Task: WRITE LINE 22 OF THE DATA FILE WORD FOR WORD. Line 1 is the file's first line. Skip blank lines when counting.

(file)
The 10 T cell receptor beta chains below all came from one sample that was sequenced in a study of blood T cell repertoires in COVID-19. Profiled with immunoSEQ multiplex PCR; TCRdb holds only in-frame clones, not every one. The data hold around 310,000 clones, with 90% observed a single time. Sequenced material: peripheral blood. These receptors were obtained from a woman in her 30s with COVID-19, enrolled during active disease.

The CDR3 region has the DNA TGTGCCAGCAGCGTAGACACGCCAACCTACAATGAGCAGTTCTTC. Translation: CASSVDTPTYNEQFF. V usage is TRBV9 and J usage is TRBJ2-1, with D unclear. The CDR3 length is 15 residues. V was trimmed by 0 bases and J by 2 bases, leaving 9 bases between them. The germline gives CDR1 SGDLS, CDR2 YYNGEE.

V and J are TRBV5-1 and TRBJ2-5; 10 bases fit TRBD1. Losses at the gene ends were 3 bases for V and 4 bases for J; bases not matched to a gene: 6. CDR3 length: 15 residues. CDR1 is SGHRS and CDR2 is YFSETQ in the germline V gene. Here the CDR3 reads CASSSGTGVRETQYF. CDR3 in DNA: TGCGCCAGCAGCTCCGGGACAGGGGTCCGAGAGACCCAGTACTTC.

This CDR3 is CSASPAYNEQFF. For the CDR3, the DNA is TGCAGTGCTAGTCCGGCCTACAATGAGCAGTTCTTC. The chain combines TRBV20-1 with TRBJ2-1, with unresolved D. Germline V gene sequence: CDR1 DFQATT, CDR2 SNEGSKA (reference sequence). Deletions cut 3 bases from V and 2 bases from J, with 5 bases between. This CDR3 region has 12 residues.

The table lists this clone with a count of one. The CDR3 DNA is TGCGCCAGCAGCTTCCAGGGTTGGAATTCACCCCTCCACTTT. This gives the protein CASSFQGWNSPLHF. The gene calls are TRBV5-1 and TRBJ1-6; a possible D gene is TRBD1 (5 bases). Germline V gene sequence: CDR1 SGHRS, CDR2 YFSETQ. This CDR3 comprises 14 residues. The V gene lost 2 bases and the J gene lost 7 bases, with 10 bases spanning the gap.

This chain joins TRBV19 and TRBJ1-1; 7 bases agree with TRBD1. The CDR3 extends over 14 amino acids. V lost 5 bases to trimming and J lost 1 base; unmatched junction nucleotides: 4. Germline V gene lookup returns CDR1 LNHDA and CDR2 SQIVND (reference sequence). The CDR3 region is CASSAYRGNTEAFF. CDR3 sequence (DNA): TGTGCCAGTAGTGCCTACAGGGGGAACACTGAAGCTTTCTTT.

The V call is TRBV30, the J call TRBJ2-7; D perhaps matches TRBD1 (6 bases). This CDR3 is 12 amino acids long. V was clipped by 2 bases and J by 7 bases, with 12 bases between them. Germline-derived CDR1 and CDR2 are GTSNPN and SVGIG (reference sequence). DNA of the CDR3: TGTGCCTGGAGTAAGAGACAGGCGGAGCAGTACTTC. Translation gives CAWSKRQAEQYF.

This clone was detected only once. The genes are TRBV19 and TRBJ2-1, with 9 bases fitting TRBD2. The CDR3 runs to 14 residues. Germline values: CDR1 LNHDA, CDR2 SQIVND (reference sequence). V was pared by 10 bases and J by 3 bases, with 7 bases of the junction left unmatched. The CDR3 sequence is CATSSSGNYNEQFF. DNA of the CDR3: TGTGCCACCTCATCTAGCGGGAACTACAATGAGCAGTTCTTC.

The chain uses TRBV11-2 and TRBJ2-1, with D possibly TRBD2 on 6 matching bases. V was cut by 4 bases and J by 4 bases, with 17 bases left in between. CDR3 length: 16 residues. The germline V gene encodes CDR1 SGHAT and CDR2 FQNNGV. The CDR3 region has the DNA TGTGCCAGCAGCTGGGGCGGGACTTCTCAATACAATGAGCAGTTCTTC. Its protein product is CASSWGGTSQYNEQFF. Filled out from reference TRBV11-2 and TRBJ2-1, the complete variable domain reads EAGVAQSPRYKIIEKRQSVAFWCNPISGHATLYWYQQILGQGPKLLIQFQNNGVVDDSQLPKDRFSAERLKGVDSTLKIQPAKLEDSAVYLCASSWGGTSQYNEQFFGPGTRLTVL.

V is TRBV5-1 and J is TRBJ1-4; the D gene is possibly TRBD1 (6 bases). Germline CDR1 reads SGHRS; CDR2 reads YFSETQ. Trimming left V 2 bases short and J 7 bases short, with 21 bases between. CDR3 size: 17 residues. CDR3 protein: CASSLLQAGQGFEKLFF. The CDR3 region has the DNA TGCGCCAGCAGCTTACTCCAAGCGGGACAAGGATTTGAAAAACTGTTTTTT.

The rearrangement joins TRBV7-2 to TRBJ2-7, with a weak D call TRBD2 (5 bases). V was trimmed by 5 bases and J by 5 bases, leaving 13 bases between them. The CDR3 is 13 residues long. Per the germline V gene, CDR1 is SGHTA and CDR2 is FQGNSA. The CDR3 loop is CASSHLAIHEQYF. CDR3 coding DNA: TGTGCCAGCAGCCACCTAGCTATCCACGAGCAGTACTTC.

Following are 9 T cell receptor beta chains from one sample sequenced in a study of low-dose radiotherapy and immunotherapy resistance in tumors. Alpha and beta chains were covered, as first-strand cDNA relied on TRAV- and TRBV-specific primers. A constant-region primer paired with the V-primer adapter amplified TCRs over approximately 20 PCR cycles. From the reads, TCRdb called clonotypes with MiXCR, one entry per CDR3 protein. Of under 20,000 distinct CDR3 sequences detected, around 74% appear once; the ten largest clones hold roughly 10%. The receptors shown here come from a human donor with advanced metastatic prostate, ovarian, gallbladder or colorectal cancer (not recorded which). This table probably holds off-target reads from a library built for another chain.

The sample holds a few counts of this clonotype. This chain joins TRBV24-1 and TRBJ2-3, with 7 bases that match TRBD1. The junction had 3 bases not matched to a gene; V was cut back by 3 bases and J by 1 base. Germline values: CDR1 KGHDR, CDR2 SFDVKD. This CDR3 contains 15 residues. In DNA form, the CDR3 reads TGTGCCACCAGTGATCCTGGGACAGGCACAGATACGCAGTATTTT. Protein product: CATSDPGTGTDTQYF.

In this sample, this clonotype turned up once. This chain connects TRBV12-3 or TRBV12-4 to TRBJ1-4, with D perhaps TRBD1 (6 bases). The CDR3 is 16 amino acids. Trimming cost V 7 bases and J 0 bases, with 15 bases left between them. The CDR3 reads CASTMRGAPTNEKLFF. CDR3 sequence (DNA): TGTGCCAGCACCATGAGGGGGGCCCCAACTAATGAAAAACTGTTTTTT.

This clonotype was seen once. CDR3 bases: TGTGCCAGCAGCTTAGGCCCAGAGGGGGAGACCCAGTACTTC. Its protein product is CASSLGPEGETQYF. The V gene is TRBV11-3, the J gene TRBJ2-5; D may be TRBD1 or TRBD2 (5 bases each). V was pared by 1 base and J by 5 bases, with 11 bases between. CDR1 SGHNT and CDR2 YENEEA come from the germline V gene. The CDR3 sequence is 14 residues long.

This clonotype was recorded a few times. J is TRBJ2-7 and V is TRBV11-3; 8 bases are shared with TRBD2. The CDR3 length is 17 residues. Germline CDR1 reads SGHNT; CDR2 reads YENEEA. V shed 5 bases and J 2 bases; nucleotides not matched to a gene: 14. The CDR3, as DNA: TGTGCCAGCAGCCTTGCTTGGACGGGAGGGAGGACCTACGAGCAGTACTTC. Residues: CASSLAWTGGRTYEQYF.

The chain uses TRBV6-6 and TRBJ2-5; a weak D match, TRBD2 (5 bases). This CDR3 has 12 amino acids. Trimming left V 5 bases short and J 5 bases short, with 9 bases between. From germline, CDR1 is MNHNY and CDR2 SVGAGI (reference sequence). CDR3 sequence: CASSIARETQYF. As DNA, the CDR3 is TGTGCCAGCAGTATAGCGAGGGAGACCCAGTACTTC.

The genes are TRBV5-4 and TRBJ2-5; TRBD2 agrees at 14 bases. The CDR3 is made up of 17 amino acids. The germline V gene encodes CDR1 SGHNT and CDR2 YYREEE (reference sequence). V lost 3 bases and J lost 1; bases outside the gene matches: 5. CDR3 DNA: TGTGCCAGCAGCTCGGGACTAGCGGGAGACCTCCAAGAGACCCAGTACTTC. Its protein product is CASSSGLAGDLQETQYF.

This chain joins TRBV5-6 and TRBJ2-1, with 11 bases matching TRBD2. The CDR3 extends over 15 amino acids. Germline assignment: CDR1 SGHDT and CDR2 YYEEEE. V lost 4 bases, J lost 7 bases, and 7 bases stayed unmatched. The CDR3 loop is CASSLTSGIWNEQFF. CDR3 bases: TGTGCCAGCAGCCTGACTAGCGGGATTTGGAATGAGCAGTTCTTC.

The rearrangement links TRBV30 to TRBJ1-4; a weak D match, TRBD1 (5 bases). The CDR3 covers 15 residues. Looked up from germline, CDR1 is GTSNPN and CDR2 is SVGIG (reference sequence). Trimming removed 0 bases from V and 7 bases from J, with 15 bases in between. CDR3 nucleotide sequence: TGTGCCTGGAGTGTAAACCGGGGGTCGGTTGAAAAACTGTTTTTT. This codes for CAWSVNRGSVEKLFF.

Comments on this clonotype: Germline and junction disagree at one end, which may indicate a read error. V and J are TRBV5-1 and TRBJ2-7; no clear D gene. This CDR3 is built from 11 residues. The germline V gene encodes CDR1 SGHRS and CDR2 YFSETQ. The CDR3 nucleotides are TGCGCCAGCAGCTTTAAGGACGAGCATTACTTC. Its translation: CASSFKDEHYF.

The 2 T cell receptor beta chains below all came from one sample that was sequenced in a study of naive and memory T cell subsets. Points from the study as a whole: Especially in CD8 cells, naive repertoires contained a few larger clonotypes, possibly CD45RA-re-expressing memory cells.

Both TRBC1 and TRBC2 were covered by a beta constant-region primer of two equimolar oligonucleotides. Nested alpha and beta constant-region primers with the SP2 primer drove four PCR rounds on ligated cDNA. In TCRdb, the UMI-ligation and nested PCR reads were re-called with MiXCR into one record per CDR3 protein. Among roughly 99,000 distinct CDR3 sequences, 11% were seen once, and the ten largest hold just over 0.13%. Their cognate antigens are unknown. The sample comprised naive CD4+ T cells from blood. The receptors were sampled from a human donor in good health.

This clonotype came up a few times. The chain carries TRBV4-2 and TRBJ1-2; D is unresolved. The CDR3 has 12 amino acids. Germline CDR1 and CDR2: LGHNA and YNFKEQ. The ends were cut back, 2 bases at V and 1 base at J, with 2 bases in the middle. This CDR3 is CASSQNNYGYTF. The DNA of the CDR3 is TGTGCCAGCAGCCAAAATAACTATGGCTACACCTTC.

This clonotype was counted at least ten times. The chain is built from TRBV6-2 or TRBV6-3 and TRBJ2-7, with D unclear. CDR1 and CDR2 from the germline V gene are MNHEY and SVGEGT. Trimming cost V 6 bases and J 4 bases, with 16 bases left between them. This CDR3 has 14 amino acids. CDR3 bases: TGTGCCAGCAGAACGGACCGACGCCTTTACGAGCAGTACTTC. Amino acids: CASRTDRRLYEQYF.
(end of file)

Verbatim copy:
The 2 T cell receptor beta chains below all came from one sample that was sequenced in a study of naive and memory T cell subsets. Points from the study as a whole: Especially in CD8 cells, naive repertoires contained a few larger clonotypes, possibly CD45RA-re-expressing memory cells.